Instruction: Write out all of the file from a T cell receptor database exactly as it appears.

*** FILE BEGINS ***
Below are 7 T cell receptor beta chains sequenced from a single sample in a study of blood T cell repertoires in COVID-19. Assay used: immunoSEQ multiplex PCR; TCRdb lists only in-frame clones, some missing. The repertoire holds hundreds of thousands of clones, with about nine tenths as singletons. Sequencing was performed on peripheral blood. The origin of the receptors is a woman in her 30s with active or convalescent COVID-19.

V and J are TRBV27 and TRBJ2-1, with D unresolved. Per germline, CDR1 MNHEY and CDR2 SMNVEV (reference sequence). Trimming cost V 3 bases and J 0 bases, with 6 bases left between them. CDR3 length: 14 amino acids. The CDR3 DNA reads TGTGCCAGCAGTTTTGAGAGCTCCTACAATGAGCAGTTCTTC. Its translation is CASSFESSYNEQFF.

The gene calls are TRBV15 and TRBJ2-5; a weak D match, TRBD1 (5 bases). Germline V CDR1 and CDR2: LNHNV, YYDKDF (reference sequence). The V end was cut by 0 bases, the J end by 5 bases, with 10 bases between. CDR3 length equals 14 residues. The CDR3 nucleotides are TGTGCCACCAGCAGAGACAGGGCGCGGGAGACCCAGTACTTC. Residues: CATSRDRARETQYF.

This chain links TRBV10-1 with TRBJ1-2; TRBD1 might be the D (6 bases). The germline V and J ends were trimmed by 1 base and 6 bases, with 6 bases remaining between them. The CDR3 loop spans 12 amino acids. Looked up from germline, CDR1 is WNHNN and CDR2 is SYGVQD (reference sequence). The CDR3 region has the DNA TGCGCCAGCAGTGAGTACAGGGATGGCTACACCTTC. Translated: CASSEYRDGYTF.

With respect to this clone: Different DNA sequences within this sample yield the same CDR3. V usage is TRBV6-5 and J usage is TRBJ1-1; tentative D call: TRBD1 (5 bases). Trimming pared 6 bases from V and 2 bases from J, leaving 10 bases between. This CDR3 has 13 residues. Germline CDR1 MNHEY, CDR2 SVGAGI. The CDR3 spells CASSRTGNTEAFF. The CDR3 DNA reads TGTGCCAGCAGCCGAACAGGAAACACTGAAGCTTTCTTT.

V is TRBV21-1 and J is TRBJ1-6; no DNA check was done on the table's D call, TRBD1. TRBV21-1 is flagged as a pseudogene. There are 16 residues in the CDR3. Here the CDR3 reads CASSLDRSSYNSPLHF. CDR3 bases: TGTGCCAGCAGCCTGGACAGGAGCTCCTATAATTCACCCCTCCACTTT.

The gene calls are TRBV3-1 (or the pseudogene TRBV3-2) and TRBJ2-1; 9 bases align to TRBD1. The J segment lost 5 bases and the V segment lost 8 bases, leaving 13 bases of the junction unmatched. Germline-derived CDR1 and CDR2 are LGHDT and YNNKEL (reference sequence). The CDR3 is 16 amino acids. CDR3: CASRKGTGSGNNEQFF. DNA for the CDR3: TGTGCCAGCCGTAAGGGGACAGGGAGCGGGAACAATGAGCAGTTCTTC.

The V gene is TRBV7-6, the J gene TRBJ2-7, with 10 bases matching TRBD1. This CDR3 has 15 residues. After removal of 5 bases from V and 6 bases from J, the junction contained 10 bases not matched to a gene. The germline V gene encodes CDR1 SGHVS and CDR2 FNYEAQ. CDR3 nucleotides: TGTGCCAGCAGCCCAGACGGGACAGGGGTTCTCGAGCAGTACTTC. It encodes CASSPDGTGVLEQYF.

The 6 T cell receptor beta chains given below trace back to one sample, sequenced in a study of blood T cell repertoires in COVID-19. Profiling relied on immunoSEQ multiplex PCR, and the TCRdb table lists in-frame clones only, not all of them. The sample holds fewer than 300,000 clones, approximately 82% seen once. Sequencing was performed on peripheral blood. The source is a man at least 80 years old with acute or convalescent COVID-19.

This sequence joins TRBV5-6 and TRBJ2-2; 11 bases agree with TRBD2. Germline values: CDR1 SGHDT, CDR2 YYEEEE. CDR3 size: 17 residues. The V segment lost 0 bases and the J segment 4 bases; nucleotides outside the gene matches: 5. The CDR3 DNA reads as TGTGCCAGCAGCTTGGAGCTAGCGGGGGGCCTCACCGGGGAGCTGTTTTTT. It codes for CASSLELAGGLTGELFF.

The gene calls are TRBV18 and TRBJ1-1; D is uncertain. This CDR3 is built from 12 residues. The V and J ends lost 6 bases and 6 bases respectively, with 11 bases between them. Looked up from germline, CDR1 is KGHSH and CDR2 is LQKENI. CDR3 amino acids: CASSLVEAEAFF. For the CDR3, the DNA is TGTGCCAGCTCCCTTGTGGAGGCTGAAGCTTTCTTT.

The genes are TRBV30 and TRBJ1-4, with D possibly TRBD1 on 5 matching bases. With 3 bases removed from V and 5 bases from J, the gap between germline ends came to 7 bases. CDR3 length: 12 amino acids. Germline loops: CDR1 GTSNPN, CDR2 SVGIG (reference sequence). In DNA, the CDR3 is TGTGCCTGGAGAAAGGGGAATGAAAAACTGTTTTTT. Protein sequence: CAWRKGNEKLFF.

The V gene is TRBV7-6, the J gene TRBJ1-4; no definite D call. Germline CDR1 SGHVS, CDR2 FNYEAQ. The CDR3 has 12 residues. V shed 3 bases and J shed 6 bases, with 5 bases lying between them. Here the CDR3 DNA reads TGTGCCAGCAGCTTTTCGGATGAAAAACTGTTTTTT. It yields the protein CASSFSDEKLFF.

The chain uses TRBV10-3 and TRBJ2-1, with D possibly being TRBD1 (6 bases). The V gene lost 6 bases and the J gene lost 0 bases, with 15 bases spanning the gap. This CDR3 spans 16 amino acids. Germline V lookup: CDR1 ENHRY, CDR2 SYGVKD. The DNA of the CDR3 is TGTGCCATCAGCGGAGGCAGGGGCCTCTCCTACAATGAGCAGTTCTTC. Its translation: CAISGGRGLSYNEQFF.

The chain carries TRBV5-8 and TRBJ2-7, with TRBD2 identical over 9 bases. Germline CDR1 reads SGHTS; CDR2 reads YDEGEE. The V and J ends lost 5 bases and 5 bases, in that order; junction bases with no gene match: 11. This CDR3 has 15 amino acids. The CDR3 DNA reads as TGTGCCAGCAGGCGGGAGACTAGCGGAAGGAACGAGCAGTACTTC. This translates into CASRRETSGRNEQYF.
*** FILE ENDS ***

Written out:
Below are 7 T cell receptor beta chains sequenced from a single sample in a study of blood T cell repertoires in COVID-19. Assay used: immunoSEQ multiplex PCR; TCRdb lists only in-frame clones, some missing. The repertoire holds hundreds of thousands of clones, with about nine tenths as singletons. Sequencing was performed on peripheral blood. The origin of the receptors is a woman in her 30s with active or convalescent COVID-19.

V and J are TRBV27 and TRBJ2-1, with D unresolved. Per germline, CDR1 MNHEY and CDR2 SMNVEV (reference sequence). Trimming cost V 3 bases and J 0 bases, with 6 bases left between them. CDR3 length: 14 amino acids. The CDR3 DNA reads TGTGCCAGCAGTTTTGAGAGCTCCTACAATGAGCAGTTCTTC. Its translation is CASSFESSYNEQFF.

The gene calls are TRBV15 and TRBJ2-5; a weak D match, TRBD1 (5 bases). Germline V CDR1 and CDR2: LNHNV, YYDKDF (reference sequence). The V end was cut by 0 bases, the J end by 5 bases, with 10 bases between. CDR3 length equals 14 residues. The CDR3 nucleotides are TGTGCCACCAGCAGAGACAGGGCGCGGGAGACCCAGTACTTC. Residues: CATSRDRARETQYF.

This chain links TRBV10-1 with TRBJ1-2; TRBD1 might be the D (6 bases). The germline V and J ends were trimmed by 1 base and 6 bases, with 6 bases remaining between them. The CDR3 loop spans 12 amino acids. Looked up from germline, CDR1 is WNHNN and CDR2 is SYGVQD (reference sequence). The CDR3 region has the DNA TGCGCCAGCAGTGAGTACAGGGATGGCTACACCTTC. Translated: CASSEYRDGYTF.

With respect to this clone: Different DNA sequences within this sample yield the same CDR3. V usage is TRBV6-5 and J usage is TRBJ1-1; tentative D call: TRBD1 (5 bases). Trimming pared 6 bases from V and 2 bases from J, leaving 10 bases between. This CDR3 has 13 residues. Germline CDR1 MNHEY, CDR2 SVGAGI. The CDR3 spells CASSRTGNTEAFF. The CDR3 DNA reads TGTGCCAGCAGCCGAACAGGAAACACTGAAGCTTTCTTT.

V is TRBV21-1 and J is TRBJ1-6; no DNA check was done on the table's D call, TRBD1. TRBV21-1 is flagged as a pseudogene. There are 16 residues in the CDR3. Here the CDR3 reads CASSLDRSSYNSPLHF. CDR3 bases: TGTGCCAGCAGCCTGGACAGGAGCTCCTATAATTCACCCCTCCACTTT.

The gene calls are TRBV3-1 (or the pseudogene TRBV3-2) and TRBJ2-1; 9 bases align to TRBD1. The J segment lost 5 bases and the V segment lost 8 bases, leaving 13 bases of the junction unmatched. Germline-derived CDR1 and CDR2 are LGHDT and YNNKEL (reference sequence). The CDR3 is 16 amino acids. CDR3: CASRKGTGSGNNEQFF. DNA for the CDR3: TGTGCCAGCCGTAAGGGGACAGGGAGCGGGAACAATGAGCAGTTCTTC.

The V gene is TRBV7-6, the J gene TRBJ2-7, with 10 bases matching TRBD1. This CDR3 has 15 residues. After removal of 5 bases from V and 6 bases from J, the junction contained 10 bases not matched to a gene. The germline V gene encodes CDR1 SGHVS and CDR2 FNYEAQ. CDR3 nucleotides: TGTGCCAGCAGCCCAGACGGGACAGGGGTTCTCGAGCAGTACTTC. It encodes CASSPDGTGVLEQYF.

The 6 T cell receptor beta chains given below trace back to one sample, sequenced in a study of blood T cell repertoires in COVID-19. Profiling relied on immunoSEQ multiplex PCR, and the TCRdb table lists in-frame clones only, not all of them. The sample holds fewer than 300,000 clones, approximately 82% seen once. Sequencing was performed on peripheral blood. The source is a man at least 80 years old with acute or convalescent COVID-19.

This sequence joins TRBV5-6 and TRBJ2-2; 11 bases agree with TRBD2. Germline values: CDR1 SGHDT, CDR2 YYEEEE. CDR3 size: 17 residues. The V segment lost 0 bases and the J segment 4 bases; nucleotides outside the gene matches: 5. The CDR3 DNA reads as TGTGCCAGCAGCTTGGAGCTAGCGGGGGGCCTCACCGGGGAGCTGTTTTTT. It codes for CASSLELAGGLTGELFF.

The gene calls are TRBV18 and TRBJ1-1; D is uncertain. This CDR3 is built from 12 residues. The V and J ends lost 6 bases and 6 bases respectively, with 11 bases between them. Looked up from germline, CDR1 is KGHSH and CDR2 is LQKENI. CDR3 amino acids: CASSLVEAEAFF. For the CDR3, the DNA is TGTGCCAGCTCCCTTGTGGAGGCTGAAGCTTTCTTT.

The genes are TRBV30 and TRBJ1-4, with D possibly TRBD1 on 5 matching bases. With 3 bases removed from V and 5 bases from J, the gap between germline ends came to 7 bases. CDR3 length: 12 amino acids. Germline loops: CDR1 GTSNPN, CDR2 SVGIG (reference sequence). In DNA, the CDR3 is TGTGCCTGGAGAAAGGGGAATGAAAAACTGTTTTTT. Protein sequence: CAWRKGNEKLFF.

The V gene is TRBV7-6, the J gene TRBJ1-4; no definite D call. Germline CDR1 SGHVS, CDR2 FNYEAQ. The CDR3 has 12 residues. V shed 3 bases and J shed 6 bases, with 5 bases lying between them. Here the CDR3 DNA reads TGTGCCAGCAGCTTTTCGGATGAAAAACTGTTTTTT. It yields the protein CASSFSDEKLFF.

The chain uses TRBV10-3 and TRBJ2-1, with D possibly being TRBD1 (6 bases). The V gene lost 6 bases and the J gene lost 0 bases, with 15 bases spanning the gap. This CDR3 spans 16 amino acids. Germline V lookup: CDR1 ENHRY, CDR2 SYGVKD. The DNA of the CDR3 is TGTGCCATCAGCGGAGGCAGGGGCCTCTCCTACAATGAGCAGTTCTTC. Its translation: CAISGGRGLSYNEQFF.

The chain carries TRBV5-8 and TRBJ2-7, with TRBD2 identical over 9 bases. Germline CDR1 reads SGHTS; CDR2 reads YDEGEE. The V and J ends lost 5 bases and 5 bases, in that order; junction bases with no gene match: 11. This CDR3 has 15 amino acids. The CDR3 DNA reads as TGTGCCAGCAGGCGGGAGACTAGCGGAAGGAACGAGCAGTACTTC. This translates into CASRRETSGRNEQYF.